The community of Salem, as depicted by Arthur Miller in The Crucible , is intolerant of anyone perceived to be different and of anyone whose behavior does not match the norms expected by the majority of the town's citizens. Tituba, for example, is "other" in the eyes of the people...
The community of Salem, as depicted by Arthur Miller in The Crucible, is intolerant of anyone perceived to be different and of anyone whose behavior does not match the norms expected by the majority of the town's citizens. Tituba, for example, is "other" in the eyes of the people of Salem. Tituba is a slave from Barbados, and her ways are not the ways of Salem. Her neighbors do not understand her and never think to try. They automatically assume that there is something demonic about her actions, that she is a witch, and that she is dangerous to the community. But Tituba actually seems to care deeply about Betty in the play's first scene.
Reverend Parris is probably one of the most intolerant characters in the play. Any behavior that is slightly out of sync with the religious and moral standards of the Salem congregation is a horror in his eyes. Dancing, for instance, is an abomination, and Parris simply cannot abide by John Proctor's failure to attend Sunday services, much less his tendency to plow on Sunday. Proctor makes no secret of his disdain for Parris, and this aggravates Parris' intolerance even further. As minister of Salem, Parris expects the people to listen and obey him, and when they do not, Parris cannot bear it.
The Putnams also strongly exhibit intolerance to anyone they view as different from and inferior to themselves. Thomas Putnam's brother-in-law had failed to be elected minister of Salem, and Putnam is bitter about it. He resents those whose viewpoint does not follow his own, and he is, therefore, quick to accuse them of all sorts of wrongdoing. Further, Putnam has been engaged in battles over landownership with many of his neighbors, and when he fails to get what he wants, he simply cannot tolerate the "injustice" of it. Again, he is quick to accuse those who dare to oppose him, including Rebecca Nurse.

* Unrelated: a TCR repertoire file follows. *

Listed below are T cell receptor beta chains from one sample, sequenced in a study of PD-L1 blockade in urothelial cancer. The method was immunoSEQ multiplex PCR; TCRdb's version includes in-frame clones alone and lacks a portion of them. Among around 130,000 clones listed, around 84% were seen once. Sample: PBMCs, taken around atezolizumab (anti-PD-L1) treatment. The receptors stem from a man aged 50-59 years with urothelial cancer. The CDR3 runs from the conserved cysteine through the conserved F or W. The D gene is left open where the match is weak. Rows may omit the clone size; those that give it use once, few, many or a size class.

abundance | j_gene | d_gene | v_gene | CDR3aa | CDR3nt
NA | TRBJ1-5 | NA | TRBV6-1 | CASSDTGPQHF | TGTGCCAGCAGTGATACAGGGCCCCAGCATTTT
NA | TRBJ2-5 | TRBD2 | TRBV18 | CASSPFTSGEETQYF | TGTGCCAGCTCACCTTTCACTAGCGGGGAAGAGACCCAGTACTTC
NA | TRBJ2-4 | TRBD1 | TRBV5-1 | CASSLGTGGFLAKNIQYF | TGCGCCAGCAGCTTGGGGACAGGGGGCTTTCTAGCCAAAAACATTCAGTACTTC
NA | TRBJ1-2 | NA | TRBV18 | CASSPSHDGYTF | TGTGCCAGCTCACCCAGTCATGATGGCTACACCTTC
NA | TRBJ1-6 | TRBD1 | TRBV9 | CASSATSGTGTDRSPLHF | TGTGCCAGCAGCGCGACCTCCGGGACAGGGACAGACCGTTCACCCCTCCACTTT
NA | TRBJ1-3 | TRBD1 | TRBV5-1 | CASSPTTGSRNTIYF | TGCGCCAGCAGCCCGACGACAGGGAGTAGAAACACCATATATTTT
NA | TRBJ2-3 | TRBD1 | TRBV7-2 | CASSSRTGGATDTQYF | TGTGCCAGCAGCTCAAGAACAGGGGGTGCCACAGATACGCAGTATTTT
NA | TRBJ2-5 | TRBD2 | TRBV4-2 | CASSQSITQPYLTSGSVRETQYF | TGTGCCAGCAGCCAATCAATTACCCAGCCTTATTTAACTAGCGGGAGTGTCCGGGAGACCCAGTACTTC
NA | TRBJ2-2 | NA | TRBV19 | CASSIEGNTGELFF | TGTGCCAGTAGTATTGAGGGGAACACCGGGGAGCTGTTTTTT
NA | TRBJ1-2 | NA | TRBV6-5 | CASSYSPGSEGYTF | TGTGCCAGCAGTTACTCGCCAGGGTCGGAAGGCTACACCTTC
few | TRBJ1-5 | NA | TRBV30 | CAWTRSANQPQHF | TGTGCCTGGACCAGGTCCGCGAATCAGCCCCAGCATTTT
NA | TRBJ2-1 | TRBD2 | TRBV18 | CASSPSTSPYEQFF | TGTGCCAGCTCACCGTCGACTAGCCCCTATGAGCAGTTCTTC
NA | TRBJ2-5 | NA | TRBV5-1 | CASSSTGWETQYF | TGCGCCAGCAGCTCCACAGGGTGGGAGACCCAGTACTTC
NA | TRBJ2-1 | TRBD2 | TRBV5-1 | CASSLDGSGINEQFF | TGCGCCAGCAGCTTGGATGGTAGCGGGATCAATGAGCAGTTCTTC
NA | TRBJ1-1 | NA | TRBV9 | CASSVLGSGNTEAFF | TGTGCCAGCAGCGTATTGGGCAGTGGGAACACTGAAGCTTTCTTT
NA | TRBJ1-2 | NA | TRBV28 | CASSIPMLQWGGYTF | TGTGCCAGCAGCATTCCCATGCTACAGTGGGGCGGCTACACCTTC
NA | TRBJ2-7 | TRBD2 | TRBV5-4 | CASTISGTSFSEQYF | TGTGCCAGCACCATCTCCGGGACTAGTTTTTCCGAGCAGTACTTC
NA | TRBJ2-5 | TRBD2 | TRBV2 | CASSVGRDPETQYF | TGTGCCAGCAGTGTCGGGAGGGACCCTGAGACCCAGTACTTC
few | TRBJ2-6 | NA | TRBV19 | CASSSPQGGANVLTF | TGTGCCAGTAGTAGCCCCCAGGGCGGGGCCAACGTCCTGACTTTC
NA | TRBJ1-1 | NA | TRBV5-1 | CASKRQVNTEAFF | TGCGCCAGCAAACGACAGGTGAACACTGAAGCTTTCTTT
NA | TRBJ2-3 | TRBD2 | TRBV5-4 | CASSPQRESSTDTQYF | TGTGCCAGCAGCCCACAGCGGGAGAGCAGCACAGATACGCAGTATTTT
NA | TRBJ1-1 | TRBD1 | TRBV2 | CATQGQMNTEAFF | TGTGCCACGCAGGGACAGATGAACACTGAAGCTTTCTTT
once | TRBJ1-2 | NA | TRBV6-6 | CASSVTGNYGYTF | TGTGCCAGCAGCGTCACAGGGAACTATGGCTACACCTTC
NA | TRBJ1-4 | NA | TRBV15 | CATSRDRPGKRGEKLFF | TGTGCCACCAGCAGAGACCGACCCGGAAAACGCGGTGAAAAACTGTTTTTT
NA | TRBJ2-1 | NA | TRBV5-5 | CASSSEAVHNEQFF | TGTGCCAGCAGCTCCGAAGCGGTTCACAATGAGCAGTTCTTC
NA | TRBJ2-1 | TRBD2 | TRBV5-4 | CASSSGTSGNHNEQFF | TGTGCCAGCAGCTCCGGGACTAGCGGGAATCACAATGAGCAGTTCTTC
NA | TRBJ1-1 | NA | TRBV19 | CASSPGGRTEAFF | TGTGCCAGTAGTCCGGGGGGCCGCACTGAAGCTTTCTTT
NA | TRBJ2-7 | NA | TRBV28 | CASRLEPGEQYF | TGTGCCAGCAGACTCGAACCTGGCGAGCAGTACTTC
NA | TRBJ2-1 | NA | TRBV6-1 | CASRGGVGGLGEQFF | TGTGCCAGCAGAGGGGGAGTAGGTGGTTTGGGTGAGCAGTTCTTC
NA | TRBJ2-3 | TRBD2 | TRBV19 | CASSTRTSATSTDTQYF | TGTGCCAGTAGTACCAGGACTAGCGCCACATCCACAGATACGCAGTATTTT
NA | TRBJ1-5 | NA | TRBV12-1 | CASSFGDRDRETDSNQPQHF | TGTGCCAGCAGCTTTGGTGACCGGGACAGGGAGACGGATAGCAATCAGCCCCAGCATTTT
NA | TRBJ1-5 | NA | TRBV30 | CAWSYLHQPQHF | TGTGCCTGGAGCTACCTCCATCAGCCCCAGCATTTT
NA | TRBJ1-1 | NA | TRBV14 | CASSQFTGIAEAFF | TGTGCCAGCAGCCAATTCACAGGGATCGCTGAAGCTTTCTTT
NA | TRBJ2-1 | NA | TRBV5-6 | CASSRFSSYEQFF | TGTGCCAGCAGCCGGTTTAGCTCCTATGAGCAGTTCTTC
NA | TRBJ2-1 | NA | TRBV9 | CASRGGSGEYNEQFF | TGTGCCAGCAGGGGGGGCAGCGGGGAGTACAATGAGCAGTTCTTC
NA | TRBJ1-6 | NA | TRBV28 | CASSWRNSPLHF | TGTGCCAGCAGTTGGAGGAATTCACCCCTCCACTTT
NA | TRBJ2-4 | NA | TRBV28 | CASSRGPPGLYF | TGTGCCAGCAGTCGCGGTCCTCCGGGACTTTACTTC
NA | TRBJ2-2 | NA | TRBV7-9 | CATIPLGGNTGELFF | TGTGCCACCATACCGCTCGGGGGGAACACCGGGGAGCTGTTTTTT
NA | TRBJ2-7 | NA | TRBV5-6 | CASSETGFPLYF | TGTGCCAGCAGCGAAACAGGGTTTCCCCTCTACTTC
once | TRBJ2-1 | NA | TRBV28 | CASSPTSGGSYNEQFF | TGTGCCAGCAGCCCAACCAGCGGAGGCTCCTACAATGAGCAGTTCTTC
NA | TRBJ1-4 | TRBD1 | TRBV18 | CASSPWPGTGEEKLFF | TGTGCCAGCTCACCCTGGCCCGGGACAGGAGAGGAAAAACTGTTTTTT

The court convened to try Salem's accused "witches" is also a model of intolerance. Any disruption or contradiction of the court is a sign of severe disrespect in the eyes of Judge Danforth, and he simply will not tolerate anyone speaking what he does not wish to hear. He boasts of how many people he has condemned to hang and refuses to accept the reasonable, practical evidence or depositions of Proctor or Giles Corey, mostly because he has already made up his mind.
Again, Danforth is swayed by what he views as aberrant behavior in Protector and Giles. They do not behave as residents of Salem are supposed to behave, and therefore, their words are of little use to Danforth, who has made himself the final word for the people of Salem, a word of extreme intolerance.